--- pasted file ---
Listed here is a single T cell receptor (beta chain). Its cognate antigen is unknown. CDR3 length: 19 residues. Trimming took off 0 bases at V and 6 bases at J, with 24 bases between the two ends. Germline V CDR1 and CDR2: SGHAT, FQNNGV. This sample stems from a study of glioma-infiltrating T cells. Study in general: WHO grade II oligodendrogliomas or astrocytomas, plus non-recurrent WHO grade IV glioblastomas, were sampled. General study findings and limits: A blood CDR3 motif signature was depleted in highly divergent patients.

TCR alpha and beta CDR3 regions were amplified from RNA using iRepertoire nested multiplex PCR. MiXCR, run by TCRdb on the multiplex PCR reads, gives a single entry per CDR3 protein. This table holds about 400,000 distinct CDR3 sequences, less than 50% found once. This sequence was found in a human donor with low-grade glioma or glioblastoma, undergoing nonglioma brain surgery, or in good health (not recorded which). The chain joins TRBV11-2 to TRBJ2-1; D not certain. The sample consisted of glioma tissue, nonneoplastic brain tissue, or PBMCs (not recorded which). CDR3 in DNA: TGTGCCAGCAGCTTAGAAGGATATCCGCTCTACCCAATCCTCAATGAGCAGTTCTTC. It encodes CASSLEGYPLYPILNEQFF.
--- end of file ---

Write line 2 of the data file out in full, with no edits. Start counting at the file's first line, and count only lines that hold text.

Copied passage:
TCR alpha and beta CDR3 regions were amplified from RNA using iRepertoire nested multiplex PCR. MiXCR, run by TCRdb on the multiplex PCR reads, gives a single entry per CDR3 protein. This table holds about 400,000 distinct CDR3 sequences, less than 50% found once. This sequence was found in a human donor with low-grade glioma or glioblastoma, undergoing nonglioma brain surgery, or in good health (not recorded which). The chain joins TRBV11-2 to TRBJ2-1; D not certain. The sample consisted of glioma tissue, nonneoplastic brain tissue, or PBMCs (not recorded which). CDR3 in DNA: TGTGCCAGCAGCTTAGAAGGATATCCGCTCTACCCAATCCTCAATGAGCAGTTCTTC. It encodes CASSLEGYPLYPILNEQFF.